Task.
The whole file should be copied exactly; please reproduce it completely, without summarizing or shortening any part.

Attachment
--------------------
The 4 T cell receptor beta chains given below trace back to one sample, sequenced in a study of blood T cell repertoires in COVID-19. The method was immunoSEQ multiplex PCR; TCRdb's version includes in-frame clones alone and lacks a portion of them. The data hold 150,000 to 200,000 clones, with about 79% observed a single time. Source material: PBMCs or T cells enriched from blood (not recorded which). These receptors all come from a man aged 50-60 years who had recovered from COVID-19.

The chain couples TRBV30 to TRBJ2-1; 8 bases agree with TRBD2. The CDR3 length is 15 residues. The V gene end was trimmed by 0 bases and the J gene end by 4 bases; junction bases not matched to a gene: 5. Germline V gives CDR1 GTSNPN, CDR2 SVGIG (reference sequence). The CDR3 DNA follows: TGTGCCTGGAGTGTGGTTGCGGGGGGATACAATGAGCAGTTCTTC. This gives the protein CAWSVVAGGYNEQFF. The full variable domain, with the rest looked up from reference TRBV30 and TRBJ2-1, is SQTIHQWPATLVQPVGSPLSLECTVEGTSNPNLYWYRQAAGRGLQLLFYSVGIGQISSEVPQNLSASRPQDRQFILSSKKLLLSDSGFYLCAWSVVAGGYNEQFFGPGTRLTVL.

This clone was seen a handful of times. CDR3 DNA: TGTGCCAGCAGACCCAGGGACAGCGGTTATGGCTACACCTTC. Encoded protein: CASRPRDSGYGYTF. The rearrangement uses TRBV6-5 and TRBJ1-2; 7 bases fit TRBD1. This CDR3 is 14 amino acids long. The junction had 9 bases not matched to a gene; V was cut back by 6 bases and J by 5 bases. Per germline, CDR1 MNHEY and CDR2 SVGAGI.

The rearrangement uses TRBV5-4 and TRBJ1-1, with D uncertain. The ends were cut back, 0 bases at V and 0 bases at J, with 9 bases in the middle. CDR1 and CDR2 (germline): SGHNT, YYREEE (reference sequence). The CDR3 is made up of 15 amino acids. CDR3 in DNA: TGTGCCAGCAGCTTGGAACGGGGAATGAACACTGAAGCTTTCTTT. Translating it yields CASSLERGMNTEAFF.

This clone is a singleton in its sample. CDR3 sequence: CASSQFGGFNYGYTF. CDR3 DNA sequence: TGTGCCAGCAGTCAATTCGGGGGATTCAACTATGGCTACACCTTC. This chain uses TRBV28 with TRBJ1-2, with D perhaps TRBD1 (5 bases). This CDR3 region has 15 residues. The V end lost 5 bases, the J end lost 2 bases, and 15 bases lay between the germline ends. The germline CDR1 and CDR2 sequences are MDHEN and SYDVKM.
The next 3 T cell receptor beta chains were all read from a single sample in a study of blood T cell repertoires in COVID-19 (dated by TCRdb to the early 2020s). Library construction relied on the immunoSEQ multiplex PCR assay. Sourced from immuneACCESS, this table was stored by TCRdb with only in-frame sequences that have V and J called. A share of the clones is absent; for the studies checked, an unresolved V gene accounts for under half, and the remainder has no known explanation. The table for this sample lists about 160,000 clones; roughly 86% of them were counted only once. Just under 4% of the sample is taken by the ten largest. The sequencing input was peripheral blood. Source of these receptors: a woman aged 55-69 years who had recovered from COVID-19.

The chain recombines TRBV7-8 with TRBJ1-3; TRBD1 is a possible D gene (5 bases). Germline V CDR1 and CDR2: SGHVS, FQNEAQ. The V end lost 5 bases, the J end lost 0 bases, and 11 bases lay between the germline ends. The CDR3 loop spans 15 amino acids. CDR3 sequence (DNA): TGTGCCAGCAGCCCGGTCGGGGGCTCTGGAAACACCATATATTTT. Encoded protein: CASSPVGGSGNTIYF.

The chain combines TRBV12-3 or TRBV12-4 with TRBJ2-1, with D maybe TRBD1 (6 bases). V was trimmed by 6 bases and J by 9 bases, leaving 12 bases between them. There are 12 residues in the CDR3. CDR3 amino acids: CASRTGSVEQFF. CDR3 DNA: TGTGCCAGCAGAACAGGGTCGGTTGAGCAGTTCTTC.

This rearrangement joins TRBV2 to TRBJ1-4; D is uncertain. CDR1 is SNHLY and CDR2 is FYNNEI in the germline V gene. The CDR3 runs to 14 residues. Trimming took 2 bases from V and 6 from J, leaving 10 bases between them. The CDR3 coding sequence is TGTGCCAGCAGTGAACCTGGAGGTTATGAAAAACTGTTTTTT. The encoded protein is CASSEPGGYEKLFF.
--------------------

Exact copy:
The 4 T cell receptor beta chains given below trace back to one sample, sequenced in a study of blood T cell repertoires in COVID-19. The method was immunoSEQ multiplex PCR; TCRdb's version includes in-frame clones alone and lacks a portion of them. The data hold 150,000 to 200,000 clones, with about 79% observed a single time. Source material: PBMCs or T cells enriched from blood (not recorded which). These receptors all come from a man aged 50-60 years who had recovered from COVID-19.

The chain couples TRBV30 to TRBJ2-1; 8 bases agree with TRBD2. The CDR3 length is 15 residues. The V gene end was trimmed by 0 bases and the J gene end by 4 bases; junction bases not matched to a gene: 5. Germline V gives CDR1 GTSNPN, CDR2 SVGIG (reference sequence). The CDR3 DNA follows: TGTGCCTGGAGTGTGGTTGCGGGGGGATACAATGAGCAGTTCTTC. This gives the protein CAWSVVAGGYNEQFF. The full variable domain, with the rest looked up from reference TRBV30 and TRBJ2-1, is SQTIHQWPATLVQPVGSPLSLECTVEGTSNPNLYWYRQAAGRGLQLLFYSVGIGQISSEVPQNLSASRPQDRQFILSSKKLLLSDSGFYLCAWSVVAGGYNEQFFGPGTRLTVL.

This clone was seen a handful of times. CDR3 DNA: TGTGCCAGCAGACCCAGGGACAGCGGTTATGGCTACACCTTC. Encoded protein: CASRPRDSGYGYTF. The rearrangement uses TRBV6-5 and TRBJ1-2; 7 bases fit TRBD1. This CDR3 is 14 amino acids long. The junction had 9 bases not matched to a gene; V was cut back by 6 bases and J by 5 bases. Per germline, CDR1 MNHEY and CDR2 SVGAGI.

The rearrangement uses TRBV5-4 and TRBJ1-1, with D uncertain. The ends were cut back, 0 bases at V and 0 bases at J, with 9 bases in the middle. CDR1 and CDR2 (germline): SGHNT, YYREEE (reference sequence). The CDR3 is made up of 15 amino acids. CDR3 in DNA: TGTGCCAGCAGCTTGGAACGGGGAATGAACACTGAAGCTTTCTTT. Translating it yields CASSLERGMNTEAFF.

This clone is a singleton in its sample. CDR3 sequence: CASSQFGGFNYGYTF. CDR3 DNA sequence: TGTGCCAGCAGTCAATTCGGGGGATTCAACTATGGCTACACCTTC. This chain uses TRBV28 with TRBJ1-2, with D perhaps TRBD1 (5 bases). This CDR3 region has 15 residues. The V end lost 5 bases, the J end lost 2 bases, and 15 bases lay between the germline ends. The germline CDR1 and CDR2 sequences are MDHEN and SYDVKM.
The next 3 T cell receptor beta chains were all read from a single sample in a study of blood T cell repertoires in COVID-19 (dated by TCRdb to the early 2020s). Library construction relied on the immunoSEQ multiplex PCR assay. Sourced from immuneACCESS, this table was stored by TCRdb with only in-frame sequences that have V and J called. A share of the clones is absent; for the studies checked, an unresolved V gene accounts for under half, and the remainder has no known explanation. The table for this sample lists about 160,000 clones; roughly 86% of them were counted only once. Just under 4% of the sample is taken by the ten largest. The sequencing input was peripheral blood. Source of these receptors: a woman aged 55-69 years who had recovered from COVID-19.

The chain recombines TRBV7-8 with TRBJ1-3; TRBD1 is a possible D gene (5 bases). Germline V CDR1 and CDR2: SGHVS, FQNEAQ. The V end lost 5 bases, the J end lost 0 bases, and 11 bases lay between the germline ends. The CDR3 loop spans 15 amino acids. CDR3 sequence (DNA): TGTGCCAGCAGCCCGGTCGGGGGCTCTGGAAACACCATATATTTT. Encoded protein: CASSPVGGSGNTIYF.

The chain combines TRBV12-3 or TRBV12-4 with TRBJ2-1, with D maybe TRBD1 (6 bases). V was trimmed by 6 bases and J by 9 bases, leaving 12 bases between them. There are 12 residues in the CDR3. CDR3 amino acids: CASRTGSVEQFF. CDR3 DNA: TGTGCCAGCAGAACAGGGTCGGTTGAGCAGTTCTTC.

This rearrangement joins TRBV2 to TRBJ1-4; D is uncertain. CDR1 is SNHLY and CDR2 is FYNNEI in the germline V gene. The CDR3 runs to 14 residues. Trimming took 2 bases from V and 6 from J, leaving 10 bases between them. The CDR3 coding sequence is TGTGCCAGCAGTGAACCTGGAGGTTATGAAAAACTGTTTTTT. The encoded protein is CASSEPGGYEKLFF.